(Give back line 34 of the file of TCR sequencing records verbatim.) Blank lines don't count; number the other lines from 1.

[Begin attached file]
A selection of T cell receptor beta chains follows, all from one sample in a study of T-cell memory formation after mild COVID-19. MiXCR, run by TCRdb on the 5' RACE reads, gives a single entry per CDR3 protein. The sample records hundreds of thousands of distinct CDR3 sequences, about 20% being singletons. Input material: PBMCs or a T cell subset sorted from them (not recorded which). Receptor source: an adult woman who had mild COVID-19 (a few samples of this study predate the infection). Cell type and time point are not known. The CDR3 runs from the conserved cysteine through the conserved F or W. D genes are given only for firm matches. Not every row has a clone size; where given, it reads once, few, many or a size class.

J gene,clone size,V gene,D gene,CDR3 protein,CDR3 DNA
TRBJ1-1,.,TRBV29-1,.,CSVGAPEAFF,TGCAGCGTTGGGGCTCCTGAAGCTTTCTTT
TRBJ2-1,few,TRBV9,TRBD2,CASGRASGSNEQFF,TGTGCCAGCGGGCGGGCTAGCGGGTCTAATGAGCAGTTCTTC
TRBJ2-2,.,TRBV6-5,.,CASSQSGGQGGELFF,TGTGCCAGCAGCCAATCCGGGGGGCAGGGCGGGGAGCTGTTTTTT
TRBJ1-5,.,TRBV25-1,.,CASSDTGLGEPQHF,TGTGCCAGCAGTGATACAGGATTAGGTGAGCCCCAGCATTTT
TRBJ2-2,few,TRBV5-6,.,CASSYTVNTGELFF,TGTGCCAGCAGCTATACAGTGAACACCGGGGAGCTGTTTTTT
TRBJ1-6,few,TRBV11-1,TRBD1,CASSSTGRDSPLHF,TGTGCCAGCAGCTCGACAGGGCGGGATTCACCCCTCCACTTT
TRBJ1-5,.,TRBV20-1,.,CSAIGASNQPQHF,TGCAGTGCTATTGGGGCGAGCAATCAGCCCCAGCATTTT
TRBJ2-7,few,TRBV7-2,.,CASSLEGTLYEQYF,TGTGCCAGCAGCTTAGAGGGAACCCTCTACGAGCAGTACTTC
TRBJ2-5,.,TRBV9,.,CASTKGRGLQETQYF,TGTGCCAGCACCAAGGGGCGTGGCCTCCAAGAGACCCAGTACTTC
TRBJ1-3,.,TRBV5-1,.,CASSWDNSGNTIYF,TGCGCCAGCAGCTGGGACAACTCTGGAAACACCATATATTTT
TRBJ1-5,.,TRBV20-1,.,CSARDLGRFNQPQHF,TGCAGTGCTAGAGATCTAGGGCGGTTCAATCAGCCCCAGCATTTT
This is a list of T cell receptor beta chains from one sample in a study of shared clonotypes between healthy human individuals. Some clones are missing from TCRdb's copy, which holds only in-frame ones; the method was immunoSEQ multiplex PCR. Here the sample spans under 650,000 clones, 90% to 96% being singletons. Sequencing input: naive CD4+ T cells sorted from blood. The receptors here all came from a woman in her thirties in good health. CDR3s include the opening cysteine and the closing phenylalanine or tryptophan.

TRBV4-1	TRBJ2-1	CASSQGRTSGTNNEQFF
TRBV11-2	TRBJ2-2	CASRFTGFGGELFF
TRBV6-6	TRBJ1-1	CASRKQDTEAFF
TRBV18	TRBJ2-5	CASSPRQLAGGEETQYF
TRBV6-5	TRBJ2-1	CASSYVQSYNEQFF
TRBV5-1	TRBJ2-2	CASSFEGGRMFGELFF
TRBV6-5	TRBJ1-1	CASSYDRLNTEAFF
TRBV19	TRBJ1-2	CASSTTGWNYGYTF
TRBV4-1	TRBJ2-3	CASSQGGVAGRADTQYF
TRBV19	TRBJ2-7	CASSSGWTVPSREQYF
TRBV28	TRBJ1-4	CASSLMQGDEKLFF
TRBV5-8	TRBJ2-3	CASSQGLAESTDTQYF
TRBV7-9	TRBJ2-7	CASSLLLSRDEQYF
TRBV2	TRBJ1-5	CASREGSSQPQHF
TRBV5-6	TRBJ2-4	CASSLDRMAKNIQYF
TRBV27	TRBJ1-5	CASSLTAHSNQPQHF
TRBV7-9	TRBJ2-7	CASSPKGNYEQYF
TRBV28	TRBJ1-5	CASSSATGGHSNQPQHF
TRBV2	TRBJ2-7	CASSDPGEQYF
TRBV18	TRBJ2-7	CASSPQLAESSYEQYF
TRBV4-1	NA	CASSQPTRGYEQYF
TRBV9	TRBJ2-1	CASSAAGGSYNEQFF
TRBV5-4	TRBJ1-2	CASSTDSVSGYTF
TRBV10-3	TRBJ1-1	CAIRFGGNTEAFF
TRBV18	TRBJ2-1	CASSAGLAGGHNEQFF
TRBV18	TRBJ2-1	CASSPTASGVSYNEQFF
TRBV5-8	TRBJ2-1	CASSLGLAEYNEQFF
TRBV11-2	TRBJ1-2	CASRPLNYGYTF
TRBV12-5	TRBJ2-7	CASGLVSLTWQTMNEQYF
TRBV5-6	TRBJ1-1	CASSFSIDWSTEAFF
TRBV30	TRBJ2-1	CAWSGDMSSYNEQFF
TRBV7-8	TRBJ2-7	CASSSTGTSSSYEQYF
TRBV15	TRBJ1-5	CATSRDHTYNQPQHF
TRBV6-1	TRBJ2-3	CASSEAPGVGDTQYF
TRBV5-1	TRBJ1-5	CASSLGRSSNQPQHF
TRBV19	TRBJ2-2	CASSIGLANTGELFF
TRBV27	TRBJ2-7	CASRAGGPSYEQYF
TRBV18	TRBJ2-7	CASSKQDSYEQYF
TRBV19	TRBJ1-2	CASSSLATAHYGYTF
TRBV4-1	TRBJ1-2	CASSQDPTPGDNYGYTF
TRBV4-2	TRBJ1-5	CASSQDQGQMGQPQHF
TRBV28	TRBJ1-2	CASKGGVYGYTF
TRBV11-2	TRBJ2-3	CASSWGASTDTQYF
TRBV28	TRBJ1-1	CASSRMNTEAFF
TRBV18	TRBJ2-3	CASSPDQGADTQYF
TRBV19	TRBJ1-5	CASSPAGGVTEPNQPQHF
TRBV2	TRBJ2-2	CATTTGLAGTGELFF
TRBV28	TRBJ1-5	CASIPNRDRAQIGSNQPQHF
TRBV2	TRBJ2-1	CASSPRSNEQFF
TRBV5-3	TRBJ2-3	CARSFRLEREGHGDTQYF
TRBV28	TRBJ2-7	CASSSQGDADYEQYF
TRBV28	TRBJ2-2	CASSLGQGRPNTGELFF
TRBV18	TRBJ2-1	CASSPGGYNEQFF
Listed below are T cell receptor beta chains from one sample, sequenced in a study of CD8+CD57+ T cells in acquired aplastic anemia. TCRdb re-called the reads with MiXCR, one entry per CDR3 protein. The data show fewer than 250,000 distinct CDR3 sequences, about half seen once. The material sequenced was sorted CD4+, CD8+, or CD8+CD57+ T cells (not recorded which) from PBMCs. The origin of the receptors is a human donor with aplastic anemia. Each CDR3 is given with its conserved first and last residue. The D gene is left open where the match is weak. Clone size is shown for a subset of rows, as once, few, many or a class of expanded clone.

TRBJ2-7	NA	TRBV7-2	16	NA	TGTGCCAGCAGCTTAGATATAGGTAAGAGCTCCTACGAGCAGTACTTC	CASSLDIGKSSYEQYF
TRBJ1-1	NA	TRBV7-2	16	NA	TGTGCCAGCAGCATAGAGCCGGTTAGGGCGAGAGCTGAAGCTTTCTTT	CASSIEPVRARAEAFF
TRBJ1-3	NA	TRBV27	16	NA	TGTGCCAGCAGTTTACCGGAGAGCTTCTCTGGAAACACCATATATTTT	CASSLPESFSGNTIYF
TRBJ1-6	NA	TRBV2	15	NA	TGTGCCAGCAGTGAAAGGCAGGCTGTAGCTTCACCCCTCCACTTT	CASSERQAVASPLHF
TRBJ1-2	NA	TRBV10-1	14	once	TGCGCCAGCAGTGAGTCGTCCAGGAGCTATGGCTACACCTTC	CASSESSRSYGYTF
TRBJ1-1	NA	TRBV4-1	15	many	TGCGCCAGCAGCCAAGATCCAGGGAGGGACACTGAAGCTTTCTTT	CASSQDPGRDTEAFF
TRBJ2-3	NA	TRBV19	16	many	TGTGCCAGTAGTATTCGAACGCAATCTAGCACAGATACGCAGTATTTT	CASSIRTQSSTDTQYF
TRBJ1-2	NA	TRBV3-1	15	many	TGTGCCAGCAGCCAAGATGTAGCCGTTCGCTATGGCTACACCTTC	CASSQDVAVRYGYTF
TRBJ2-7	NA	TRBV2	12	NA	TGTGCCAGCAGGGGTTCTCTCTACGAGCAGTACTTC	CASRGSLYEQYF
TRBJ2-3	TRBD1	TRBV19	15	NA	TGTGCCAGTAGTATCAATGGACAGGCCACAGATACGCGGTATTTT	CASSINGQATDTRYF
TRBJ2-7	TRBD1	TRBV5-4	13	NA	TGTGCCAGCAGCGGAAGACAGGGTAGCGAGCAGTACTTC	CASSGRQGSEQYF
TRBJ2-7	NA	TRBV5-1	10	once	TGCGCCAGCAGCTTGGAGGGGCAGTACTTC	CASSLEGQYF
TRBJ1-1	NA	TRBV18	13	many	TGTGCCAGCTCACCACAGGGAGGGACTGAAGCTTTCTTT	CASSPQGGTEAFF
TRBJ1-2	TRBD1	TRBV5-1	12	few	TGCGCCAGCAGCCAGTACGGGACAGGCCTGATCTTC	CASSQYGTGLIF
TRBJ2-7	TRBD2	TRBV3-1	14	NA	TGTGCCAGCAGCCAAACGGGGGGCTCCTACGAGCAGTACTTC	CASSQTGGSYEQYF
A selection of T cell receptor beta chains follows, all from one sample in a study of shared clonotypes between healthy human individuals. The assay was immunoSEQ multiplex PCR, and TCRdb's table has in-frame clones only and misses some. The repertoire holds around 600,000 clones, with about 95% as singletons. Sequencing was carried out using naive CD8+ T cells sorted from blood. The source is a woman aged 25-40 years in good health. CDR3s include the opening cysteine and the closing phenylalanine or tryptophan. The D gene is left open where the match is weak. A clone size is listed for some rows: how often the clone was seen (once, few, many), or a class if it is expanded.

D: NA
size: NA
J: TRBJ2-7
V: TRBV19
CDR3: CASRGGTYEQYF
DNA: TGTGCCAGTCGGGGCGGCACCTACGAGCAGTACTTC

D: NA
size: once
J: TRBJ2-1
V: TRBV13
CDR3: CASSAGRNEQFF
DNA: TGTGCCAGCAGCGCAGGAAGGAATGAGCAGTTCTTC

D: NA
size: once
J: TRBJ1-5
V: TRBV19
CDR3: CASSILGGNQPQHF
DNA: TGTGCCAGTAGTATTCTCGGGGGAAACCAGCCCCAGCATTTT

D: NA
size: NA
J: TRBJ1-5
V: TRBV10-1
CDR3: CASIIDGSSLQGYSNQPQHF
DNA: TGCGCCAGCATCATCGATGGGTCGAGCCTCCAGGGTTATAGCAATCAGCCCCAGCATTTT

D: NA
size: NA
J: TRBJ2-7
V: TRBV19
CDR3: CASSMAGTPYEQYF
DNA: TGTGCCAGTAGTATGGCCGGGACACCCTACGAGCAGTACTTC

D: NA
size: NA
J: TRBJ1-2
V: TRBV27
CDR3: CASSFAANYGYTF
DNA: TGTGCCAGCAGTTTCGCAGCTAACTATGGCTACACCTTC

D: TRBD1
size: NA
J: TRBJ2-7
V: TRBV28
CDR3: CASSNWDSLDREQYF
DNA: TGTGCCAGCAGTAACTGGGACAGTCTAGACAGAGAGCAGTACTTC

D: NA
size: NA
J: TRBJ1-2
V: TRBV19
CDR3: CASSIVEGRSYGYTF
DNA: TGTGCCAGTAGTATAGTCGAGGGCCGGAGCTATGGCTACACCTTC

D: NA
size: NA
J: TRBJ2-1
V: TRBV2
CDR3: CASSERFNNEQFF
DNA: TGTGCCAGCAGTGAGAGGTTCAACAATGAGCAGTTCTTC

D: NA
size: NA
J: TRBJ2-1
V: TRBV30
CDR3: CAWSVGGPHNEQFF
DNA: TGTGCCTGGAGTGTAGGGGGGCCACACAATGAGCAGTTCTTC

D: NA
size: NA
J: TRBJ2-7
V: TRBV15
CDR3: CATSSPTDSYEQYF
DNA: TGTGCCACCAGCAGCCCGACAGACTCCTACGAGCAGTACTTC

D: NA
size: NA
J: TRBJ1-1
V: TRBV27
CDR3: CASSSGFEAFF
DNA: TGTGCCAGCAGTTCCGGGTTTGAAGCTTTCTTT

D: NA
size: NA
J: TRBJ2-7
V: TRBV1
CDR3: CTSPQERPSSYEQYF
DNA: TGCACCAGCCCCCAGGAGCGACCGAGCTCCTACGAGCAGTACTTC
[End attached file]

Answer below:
TRBV18	TRBJ2-7	CASSPQLAESSYEQYF